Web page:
Well, I took the bait.
A rainbow of gelatinous, fruity bears shot through the air and peppered the wall behind him.
“Dude,” he said, projecting his voice over shelves and shelves of books.
My hand was a catapult and gummi bears my ammunition. I let fly another assault before Mike had time to descend the ladder. He zigzagged through the shelves, then sprinted at me, making a play at my ammo. He grabbed the bag and stuffed in his fist, and the first ever gummi bear war had begun. It was a Tuesday.
Those who found out I was a bookseller would often sigh romantically and say that it sounds like a lot of fun working at a bookstore. Of course, when you’re entrenched in the job and required to work nights, weekends, and holidays (or your payroll won’t allow extra help though you desperately need it), it’s easy to reply with trite colloquialisms such as, “It ain’t all it’s cracked up to be.” But the truth of the matter is that, for the most part, it’s much more than it’s cracked up to be.
Besides the Gummi Bear War of 2007, we had grill outs, overnighters, chili cook-offs, drink making competitions, scavenger hunts, and all sorts of absolute ridiculousness that could never occur at other jobs. After reading 1984 and loving every waking moment of it, I made posters with the famous WAR IS PEACE, FREEDOM IS SLAVERY, and IGNORANCE IS STRENGTH mantras and plastered them around our warehouse. We often told jokes over our headsets, especially when a coworker was working closely with a customer, in the hope that we could get them to laugh at inopportune times. And perhaps one of my most satisfying experiences was when the aforementioned Mike and I got to beat the ever living hell out of a damaged bookshelf with nothing but a hammer and ninja-kicks.
There were less appealing occurrences that were definitely out of the ordinary, but made for good bar talk. An old, perhaps senile woman, wandered into our store and suddenly dropped her pants and used the carpet as her own personal toilet. We had to keep watch on the girlie magazines because cheap, strange men loved nothing more than to remove the plastic, hide them in another magazine, and peruse the pages while sitting in a chair pressed against a wall. I even had an old man ask for help, then proceed to tell me racist, homophobic, and crass jokes for the duration of his visit. I told a manager after he’d gone and discovered I could have easily asked him to leave without helping him find a single book.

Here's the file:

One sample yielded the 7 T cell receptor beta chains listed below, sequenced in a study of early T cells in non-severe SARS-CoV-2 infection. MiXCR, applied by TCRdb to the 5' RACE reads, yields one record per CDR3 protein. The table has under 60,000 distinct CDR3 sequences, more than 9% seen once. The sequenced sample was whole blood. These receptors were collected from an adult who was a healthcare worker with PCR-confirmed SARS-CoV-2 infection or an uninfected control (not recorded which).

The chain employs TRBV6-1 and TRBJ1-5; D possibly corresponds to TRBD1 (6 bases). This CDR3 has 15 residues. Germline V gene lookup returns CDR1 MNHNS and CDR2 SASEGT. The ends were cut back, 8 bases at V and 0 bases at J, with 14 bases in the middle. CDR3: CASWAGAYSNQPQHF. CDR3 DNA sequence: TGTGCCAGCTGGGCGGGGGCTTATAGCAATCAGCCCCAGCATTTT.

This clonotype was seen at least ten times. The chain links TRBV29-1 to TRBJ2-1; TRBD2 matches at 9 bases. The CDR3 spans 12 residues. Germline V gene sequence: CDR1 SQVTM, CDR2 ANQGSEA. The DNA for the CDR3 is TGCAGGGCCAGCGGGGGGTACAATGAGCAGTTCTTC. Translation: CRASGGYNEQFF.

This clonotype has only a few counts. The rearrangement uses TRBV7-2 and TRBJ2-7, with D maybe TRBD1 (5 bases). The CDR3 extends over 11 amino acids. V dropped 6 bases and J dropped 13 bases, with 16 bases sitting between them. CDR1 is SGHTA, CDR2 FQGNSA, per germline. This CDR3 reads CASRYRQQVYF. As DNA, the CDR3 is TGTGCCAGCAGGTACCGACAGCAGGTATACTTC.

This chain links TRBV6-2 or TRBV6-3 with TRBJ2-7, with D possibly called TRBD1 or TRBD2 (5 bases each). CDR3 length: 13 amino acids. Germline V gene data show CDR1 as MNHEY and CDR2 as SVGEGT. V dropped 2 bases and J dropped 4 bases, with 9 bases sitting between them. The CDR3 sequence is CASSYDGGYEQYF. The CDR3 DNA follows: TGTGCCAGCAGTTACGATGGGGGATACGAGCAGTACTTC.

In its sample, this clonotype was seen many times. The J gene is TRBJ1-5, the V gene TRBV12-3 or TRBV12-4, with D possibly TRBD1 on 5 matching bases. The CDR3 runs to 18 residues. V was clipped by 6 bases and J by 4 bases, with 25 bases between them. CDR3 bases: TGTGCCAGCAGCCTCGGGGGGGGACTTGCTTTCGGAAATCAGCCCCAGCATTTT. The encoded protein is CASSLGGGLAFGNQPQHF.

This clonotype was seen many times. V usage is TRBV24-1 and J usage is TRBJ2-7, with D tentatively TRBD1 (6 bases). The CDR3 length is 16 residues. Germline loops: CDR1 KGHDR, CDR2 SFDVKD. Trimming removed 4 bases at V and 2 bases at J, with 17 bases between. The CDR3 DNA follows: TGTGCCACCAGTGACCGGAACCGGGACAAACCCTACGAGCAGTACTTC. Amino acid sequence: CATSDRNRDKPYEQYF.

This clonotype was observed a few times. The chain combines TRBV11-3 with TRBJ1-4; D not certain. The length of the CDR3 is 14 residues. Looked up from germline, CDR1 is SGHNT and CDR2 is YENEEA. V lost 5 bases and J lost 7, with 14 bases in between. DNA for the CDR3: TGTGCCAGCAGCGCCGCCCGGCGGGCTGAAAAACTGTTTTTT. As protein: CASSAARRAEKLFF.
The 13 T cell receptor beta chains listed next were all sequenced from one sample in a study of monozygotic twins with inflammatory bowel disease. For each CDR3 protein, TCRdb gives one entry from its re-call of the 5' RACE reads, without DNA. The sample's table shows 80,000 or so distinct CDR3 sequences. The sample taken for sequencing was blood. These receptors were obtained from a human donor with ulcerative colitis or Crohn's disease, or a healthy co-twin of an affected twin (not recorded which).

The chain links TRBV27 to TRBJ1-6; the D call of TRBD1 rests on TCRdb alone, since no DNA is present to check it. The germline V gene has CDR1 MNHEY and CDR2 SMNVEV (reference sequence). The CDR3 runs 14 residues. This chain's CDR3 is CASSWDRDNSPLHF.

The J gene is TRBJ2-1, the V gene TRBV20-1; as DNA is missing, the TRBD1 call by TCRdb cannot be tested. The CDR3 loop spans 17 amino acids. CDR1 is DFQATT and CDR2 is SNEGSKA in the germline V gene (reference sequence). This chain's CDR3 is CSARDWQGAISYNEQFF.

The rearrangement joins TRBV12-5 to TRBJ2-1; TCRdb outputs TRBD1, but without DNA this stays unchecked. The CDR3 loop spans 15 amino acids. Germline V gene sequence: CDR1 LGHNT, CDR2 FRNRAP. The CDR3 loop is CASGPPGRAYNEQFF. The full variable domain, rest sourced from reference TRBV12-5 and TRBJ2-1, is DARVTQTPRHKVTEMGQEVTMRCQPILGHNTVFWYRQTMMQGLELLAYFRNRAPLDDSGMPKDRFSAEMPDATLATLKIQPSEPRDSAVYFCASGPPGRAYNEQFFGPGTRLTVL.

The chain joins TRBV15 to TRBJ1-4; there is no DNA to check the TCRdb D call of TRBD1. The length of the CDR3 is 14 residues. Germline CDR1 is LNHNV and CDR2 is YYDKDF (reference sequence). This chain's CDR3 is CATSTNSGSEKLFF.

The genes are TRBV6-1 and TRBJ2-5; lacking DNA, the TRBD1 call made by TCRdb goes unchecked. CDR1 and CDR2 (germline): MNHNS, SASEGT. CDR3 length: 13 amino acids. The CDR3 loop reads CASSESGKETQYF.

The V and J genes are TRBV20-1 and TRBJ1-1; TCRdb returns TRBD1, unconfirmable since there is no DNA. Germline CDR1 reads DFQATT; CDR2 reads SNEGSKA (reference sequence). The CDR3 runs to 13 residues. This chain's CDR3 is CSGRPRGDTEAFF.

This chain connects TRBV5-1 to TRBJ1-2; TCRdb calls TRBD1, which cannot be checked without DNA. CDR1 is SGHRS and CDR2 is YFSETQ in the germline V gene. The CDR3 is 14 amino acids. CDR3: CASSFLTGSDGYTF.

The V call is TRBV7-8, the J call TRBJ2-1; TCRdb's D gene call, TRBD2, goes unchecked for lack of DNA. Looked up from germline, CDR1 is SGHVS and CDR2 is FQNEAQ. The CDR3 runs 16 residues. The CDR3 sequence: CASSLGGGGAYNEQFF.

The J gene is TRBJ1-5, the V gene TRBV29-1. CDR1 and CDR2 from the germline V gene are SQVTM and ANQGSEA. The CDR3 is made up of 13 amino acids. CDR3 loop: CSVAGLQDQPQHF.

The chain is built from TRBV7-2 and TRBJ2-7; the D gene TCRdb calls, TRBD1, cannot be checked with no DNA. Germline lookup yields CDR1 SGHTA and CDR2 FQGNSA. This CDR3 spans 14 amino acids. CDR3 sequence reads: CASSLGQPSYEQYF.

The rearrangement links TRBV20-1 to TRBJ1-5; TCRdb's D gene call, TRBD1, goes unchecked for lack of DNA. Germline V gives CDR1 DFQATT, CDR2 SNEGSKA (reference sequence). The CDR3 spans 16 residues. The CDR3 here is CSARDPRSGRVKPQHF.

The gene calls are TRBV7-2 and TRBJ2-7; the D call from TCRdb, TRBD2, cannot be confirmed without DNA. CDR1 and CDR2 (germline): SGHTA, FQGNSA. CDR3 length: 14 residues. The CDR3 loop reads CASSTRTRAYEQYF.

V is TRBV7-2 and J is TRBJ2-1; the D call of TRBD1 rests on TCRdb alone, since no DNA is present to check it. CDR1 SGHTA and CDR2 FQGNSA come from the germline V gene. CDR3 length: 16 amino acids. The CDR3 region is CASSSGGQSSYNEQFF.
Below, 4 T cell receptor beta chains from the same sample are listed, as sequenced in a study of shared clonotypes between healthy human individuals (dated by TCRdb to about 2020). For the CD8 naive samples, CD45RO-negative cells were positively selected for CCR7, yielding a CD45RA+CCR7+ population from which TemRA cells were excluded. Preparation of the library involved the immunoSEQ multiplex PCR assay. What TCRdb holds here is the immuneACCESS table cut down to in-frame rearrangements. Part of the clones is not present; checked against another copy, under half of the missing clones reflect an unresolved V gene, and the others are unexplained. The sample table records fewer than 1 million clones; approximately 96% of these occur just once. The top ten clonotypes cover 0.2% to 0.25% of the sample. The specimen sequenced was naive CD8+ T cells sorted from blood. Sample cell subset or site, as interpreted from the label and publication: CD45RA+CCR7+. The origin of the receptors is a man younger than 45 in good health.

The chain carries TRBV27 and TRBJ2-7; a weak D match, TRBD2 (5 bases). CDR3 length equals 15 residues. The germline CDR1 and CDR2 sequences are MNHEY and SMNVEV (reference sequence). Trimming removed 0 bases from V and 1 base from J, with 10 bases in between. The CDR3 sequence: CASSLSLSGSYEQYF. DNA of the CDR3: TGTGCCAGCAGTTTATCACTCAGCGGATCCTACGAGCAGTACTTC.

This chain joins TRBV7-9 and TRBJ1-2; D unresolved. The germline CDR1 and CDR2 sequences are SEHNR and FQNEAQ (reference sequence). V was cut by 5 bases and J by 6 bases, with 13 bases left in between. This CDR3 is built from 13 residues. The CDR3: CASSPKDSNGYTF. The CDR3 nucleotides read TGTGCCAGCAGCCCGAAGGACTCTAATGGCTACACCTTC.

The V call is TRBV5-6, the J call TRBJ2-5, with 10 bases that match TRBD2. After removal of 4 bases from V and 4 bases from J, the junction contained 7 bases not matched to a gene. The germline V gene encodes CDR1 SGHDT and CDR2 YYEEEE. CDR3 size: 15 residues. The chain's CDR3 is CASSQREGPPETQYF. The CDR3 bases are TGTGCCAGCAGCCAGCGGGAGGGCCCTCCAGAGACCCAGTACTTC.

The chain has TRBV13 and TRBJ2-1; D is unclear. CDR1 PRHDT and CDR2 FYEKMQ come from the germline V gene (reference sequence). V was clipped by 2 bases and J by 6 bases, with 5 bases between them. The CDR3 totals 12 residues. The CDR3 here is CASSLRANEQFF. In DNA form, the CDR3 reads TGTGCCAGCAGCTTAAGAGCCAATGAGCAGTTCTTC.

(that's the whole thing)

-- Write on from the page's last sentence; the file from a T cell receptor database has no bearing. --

For the most part, bookstores are like sacred meccas for readers all across the country. It’s a place you can go get a cup of coffee and read or even meet other book lovers. I remember my trip to the infamous Powell’s in Portland and visiting their rare book collection. There I saw first edition novels, author signature, and the Holy Grail for me at the time: a first edition Fight Club signed by Chuck Palahniuk himself.
Anytime a book lover walks into a bookstore, they can’t help but get drunk on the thought of curling up with one while drinking tea or coffee. The rain will fall and give a rhythm that goes along with the words. I’ve fallen victim to this romanticism, and bought a fair number of titles that I just knew I would read the moment I got home, but ended up gathering dust on a very full and impressive looking bookcase.
Whenever I think about my time working at a bookstore, that same sense of romantic nostalgia fills me up. It was one of the best jobs I’ve ever had. My coworkers were like family and even today, after the store was closed, a good number of us still keep in touch. Sure, we all loved books. We got to see new releases before anyone else and perhaps one of my favorite aspects of the job was getting prerelease ARCs (Advance Reader Copies) that we got to read before anyone else. But to work at a bookstore, you need more than just a passion for books. You also need to be able to throw one hell of a gummi bear.